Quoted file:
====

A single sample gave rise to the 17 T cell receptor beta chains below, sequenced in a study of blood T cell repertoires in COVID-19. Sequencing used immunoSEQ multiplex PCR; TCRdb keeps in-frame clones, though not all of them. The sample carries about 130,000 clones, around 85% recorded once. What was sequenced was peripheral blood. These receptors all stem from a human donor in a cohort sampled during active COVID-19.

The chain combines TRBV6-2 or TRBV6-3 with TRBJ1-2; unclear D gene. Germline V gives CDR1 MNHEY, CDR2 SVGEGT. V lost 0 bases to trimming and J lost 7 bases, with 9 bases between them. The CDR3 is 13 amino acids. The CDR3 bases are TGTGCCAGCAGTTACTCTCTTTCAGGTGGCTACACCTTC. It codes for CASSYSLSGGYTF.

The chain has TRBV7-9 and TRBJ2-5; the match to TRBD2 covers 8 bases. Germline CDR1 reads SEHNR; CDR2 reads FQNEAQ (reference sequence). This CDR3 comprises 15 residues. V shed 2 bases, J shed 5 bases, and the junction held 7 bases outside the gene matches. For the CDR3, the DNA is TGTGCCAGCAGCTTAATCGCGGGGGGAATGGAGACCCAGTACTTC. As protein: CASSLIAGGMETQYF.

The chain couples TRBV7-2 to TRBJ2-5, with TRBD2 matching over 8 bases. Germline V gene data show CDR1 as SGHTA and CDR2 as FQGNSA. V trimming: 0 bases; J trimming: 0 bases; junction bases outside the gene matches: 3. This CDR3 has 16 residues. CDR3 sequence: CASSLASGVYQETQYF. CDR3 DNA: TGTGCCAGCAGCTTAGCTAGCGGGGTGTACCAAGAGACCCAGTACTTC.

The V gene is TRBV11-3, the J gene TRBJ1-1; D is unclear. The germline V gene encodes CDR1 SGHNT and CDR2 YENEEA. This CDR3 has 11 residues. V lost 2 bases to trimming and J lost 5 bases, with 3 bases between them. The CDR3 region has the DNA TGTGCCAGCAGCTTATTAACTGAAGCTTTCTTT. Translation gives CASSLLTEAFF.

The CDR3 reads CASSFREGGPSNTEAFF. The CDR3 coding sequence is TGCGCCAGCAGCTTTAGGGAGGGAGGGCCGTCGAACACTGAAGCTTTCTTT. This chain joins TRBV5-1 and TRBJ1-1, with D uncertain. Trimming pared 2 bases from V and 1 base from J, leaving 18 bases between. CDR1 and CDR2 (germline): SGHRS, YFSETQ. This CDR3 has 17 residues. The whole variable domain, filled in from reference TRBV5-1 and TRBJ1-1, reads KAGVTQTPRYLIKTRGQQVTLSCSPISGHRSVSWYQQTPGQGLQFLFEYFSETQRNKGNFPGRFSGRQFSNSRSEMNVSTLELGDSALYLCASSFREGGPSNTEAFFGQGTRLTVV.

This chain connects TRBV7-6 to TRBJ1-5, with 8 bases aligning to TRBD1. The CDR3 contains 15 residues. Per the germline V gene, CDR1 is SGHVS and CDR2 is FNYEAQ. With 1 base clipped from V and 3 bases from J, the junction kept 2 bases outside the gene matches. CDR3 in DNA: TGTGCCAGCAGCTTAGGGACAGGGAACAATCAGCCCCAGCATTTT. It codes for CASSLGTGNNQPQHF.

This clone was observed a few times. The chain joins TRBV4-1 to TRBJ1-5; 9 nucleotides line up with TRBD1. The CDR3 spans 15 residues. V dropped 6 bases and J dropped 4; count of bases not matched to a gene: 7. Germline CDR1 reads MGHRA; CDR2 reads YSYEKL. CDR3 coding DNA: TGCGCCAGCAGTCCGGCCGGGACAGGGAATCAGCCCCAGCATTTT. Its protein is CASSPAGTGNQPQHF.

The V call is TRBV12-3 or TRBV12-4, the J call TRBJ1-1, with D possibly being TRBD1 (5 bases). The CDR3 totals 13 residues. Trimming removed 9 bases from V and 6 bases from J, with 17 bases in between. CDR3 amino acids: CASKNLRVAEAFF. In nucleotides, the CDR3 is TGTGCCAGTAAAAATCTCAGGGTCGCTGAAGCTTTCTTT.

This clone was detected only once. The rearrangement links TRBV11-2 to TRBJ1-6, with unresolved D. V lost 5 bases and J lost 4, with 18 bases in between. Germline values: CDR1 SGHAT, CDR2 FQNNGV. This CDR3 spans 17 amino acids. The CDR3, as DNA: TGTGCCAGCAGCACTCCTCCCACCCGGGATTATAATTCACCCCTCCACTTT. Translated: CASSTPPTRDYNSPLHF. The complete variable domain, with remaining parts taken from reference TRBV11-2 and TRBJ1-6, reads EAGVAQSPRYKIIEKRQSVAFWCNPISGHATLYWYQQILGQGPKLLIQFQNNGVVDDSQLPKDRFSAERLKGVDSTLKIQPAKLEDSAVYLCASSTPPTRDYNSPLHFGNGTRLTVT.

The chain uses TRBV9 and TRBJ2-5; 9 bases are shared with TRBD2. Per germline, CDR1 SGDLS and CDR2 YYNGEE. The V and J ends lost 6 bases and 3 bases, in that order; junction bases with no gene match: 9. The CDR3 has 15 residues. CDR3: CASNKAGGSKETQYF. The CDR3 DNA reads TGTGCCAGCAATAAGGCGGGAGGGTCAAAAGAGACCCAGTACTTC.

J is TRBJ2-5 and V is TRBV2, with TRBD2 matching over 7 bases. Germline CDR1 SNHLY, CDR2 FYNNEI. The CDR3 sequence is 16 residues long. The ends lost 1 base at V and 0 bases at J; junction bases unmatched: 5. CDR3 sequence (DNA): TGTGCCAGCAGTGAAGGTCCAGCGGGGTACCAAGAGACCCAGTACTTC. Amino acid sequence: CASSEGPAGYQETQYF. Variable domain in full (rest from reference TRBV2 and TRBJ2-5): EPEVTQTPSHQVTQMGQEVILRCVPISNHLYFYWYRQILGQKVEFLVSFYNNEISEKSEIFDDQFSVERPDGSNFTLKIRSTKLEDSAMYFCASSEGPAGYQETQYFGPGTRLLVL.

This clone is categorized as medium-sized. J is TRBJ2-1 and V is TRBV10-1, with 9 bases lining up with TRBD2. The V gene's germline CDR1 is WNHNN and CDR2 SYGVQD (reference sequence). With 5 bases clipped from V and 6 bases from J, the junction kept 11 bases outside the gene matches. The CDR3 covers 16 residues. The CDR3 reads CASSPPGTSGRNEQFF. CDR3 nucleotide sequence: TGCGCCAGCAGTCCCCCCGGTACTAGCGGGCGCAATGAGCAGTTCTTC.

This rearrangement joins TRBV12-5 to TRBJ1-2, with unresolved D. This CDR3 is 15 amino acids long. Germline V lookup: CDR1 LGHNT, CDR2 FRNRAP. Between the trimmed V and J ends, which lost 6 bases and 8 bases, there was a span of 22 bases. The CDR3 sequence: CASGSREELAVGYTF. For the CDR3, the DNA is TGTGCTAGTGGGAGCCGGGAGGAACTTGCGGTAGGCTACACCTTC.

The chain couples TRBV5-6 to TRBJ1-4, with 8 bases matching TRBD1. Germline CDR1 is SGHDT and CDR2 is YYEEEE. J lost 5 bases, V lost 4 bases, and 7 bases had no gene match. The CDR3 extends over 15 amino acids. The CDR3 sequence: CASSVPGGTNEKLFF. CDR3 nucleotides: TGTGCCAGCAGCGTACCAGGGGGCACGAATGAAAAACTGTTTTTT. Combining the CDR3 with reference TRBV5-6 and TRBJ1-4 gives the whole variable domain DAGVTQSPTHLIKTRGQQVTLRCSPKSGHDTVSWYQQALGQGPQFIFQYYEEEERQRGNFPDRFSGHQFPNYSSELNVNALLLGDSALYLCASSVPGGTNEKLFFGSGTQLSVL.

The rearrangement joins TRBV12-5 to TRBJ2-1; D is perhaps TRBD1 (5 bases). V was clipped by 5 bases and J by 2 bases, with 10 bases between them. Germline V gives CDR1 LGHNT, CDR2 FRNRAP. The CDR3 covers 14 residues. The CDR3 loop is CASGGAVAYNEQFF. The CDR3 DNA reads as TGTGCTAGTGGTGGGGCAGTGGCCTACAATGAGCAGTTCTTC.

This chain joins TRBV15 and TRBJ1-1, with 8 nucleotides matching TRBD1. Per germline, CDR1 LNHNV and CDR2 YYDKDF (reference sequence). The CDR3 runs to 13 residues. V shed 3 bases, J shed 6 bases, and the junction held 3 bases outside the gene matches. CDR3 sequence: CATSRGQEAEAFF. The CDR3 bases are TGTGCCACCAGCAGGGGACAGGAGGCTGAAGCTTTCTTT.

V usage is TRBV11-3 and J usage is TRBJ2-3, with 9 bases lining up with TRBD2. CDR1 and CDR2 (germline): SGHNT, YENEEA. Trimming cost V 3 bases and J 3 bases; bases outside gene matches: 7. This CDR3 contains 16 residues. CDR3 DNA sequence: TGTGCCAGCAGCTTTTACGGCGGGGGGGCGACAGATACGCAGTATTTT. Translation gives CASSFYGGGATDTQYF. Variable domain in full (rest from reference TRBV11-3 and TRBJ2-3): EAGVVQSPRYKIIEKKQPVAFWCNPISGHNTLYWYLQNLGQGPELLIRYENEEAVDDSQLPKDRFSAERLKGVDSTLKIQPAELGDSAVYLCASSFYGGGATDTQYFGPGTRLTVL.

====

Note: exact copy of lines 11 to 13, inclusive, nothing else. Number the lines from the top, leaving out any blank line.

The chain uses TRBV9 and TRBJ2-5; 9 bases are shared with TRBD2. Per germline, CDR1 SGDLS and CDR2 YYNGEE. The V and J ends lost 6 bases and 3 bases, in that order; junction bases with no gene match: 9. The CDR3 has 15 residues. CDR3: CASNKAGGSKETQYF. The CDR3 DNA reads TGTGCCAGCAATAAGGCGGGAGGGTCAAAAGAGACCCAGTACTTC.

J is TRBJ2-5 and V is TRBV2, with TRBD2 matching over 7 bases. Germline CDR1 SNHLY, CDR2 FYNNEI. The CDR3 sequence is 16 residues long. The ends lost 1 base at V and 0 bases at J; junction bases unmatched: 5. CDR3 sequence (DNA): TGTGCCAGCAGTGAAGGTCCAGCGGGGTACCAAGAGACCCAGTACTTC. Amino acid sequence: CASSEGPAGYQETQYF. Variable domain in full (rest from reference TRBV2 and TRBJ2-5): EPEVTQTPSHQVTQMGQEVILRCVPISNHLYFYWYRQILGQKVEFLVSFYNNEISEKSEIFDDQFSVERPDGSNFTLKIRSTKLEDSAMYFCASSEGPAGYQETQYFGPGTRLLVL.

This clone is categorized as medium-sized. J is TRBJ2-1 and V is TRBV10-1, with 9 bases lining up with TRBD2. The V gene's germline CDR1 is WNHNN and CDR2 SYGVQD (reference sequence). With 5 bases clipped from V and 6 bases from J, the junction kept 11 bases outside the gene matches. The CDR3 covers 16 residues. The CDR3 reads CASSPPGTSGRNEQFF. CDR3 nucleotide sequence: TGCGCCAGCAGTCCCCCCGGTACTAGCGGGCGCAATGAGCAGTTCTTC.